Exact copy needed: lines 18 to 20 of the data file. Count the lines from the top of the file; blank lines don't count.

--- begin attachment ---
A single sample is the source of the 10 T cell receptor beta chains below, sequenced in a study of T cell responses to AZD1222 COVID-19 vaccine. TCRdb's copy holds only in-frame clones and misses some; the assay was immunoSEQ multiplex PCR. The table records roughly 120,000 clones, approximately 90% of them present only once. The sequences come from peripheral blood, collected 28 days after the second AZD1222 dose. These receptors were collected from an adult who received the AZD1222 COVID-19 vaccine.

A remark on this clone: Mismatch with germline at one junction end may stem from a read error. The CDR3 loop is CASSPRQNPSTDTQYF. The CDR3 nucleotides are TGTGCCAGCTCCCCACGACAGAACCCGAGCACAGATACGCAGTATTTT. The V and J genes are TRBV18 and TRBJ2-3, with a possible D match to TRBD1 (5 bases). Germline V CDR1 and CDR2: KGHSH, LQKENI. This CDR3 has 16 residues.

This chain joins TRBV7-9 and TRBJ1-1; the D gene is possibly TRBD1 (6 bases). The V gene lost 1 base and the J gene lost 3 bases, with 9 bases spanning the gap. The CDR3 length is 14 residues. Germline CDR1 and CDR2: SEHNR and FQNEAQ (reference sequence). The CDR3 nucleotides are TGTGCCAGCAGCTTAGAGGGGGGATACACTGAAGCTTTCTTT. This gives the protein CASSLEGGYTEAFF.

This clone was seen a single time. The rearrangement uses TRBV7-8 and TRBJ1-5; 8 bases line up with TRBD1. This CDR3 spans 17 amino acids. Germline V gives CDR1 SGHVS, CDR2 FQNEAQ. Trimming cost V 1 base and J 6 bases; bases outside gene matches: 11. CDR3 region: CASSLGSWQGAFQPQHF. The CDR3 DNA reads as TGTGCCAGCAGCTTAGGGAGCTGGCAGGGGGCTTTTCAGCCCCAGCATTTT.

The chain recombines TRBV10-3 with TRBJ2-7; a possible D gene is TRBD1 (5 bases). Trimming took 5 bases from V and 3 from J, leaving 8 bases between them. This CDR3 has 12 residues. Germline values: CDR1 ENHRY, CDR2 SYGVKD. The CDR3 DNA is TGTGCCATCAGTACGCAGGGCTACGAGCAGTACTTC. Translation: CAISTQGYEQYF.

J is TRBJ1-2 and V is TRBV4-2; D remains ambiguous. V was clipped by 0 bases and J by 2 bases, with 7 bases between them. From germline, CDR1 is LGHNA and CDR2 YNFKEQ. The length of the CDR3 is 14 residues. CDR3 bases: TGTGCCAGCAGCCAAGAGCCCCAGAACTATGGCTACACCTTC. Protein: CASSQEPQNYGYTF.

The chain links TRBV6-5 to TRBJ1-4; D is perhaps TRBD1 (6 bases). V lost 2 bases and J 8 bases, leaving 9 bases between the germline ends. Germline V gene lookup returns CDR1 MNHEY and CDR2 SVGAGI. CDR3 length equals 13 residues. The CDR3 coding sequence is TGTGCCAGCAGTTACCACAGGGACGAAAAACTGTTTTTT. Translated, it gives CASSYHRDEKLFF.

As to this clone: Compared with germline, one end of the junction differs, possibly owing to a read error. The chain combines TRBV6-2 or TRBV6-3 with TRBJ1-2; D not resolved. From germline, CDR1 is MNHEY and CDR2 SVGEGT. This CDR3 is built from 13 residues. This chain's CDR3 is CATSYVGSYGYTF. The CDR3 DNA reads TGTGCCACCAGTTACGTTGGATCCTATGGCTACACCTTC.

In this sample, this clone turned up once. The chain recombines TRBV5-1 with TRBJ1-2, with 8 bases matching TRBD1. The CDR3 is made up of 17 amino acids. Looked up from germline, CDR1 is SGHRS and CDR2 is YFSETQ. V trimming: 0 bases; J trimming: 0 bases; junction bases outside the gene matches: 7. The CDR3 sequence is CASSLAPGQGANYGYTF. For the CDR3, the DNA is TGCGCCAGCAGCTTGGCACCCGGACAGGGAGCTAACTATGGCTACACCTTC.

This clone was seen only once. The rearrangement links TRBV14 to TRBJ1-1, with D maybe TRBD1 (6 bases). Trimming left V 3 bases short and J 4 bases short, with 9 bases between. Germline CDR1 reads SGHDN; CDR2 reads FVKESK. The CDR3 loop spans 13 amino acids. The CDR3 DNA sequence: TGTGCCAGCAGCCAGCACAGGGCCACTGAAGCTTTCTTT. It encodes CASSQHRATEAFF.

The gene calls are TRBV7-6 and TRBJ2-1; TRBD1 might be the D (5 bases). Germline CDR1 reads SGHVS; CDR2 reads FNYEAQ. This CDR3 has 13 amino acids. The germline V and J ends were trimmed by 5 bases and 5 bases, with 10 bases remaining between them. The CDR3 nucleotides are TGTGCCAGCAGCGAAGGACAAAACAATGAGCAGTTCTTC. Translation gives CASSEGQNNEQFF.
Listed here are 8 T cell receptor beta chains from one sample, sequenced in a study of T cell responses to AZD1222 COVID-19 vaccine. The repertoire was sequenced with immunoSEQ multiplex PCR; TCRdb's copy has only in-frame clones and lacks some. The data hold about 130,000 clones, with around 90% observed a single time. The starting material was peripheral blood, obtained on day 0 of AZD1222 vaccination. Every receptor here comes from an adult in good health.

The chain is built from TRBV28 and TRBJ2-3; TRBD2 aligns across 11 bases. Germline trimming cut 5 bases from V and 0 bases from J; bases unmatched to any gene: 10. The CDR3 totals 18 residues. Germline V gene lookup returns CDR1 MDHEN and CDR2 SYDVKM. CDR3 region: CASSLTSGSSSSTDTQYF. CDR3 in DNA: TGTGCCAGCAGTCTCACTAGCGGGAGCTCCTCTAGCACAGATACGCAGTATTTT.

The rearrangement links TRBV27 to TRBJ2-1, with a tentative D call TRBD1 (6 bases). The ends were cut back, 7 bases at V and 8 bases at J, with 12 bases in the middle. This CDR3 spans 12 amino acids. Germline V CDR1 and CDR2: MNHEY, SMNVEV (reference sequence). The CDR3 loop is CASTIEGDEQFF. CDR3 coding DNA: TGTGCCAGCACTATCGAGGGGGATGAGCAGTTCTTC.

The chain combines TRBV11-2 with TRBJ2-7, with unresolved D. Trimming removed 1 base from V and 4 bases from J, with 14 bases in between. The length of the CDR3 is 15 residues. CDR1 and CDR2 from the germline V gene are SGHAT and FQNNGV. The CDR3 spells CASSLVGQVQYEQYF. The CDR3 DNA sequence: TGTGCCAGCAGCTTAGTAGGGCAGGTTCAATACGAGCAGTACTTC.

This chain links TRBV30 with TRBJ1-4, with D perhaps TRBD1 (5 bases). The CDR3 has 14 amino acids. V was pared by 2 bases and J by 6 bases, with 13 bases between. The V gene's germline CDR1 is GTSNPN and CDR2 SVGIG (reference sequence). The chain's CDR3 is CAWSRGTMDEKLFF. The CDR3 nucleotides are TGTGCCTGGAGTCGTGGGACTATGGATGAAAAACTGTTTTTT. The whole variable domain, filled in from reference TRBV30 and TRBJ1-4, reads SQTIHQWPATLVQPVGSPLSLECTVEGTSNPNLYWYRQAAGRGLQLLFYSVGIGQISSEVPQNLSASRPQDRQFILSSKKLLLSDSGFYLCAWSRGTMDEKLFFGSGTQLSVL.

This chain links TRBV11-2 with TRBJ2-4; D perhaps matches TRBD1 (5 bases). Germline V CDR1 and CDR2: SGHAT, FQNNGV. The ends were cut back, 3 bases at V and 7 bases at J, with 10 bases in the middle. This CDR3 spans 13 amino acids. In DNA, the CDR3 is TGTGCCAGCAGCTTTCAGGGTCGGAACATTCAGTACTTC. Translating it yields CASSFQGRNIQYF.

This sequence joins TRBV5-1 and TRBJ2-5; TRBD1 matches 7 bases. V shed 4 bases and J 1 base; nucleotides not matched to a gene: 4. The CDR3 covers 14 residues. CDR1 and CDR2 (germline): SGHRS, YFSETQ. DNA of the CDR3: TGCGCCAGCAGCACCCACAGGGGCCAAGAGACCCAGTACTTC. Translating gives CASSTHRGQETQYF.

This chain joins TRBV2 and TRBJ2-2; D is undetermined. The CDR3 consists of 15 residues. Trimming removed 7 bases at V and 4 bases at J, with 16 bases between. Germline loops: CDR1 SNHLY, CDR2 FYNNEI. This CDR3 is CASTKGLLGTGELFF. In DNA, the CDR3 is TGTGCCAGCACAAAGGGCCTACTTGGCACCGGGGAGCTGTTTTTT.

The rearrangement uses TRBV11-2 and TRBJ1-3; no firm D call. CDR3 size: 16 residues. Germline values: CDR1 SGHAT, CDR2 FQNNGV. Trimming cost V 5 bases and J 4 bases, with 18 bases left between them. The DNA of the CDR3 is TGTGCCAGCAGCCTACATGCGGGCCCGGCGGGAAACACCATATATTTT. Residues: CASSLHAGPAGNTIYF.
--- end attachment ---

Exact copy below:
This sequence joins TRBV5-1 and TRBJ2-5; TRBD1 matches 7 bases. V shed 4 bases and J 1 base; nucleotides not matched to a gene: 4. The CDR3 covers 14 residues. CDR1 and CDR2 (germline): SGHRS, YFSETQ. DNA of the CDR3: TGCGCCAGCAGCACCCACAGGGGCCAAGAGACCCAGTACTTC. Translating gives CASSTHRGQETQYF.

This chain joins TRBV2 and TRBJ2-2; D is undetermined. The CDR3 consists of 15 residues. Trimming removed 7 bases at V and 4 bases at J, with 16 bases between. Germline loops: CDR1 SNHLY, CDR2 FYNNEI. This CDR3 is CASTKGLLGTGELFF. In DNA, the CDR3 is TGTGCCAGCACAAAGGGCCTACTTGGCACCGGGGAGCTGTTTTTT.

The rearrangement uses TRBV11-2 and TRBJ1-3; no firm D call. CDR3 size: 16 residues. Germline values: CDR1 SGHAT, CDR2 FQNNGV. Trimming cost V 5 bases and J 4 bases, with 18 bases left between them. The DNA of the CDR3 is TGTGCCAGCAGCCTACATGCGGGCCCGGCGGGAAACACCATATATTTT. Residues: CASSLHAGPAGNTIYF.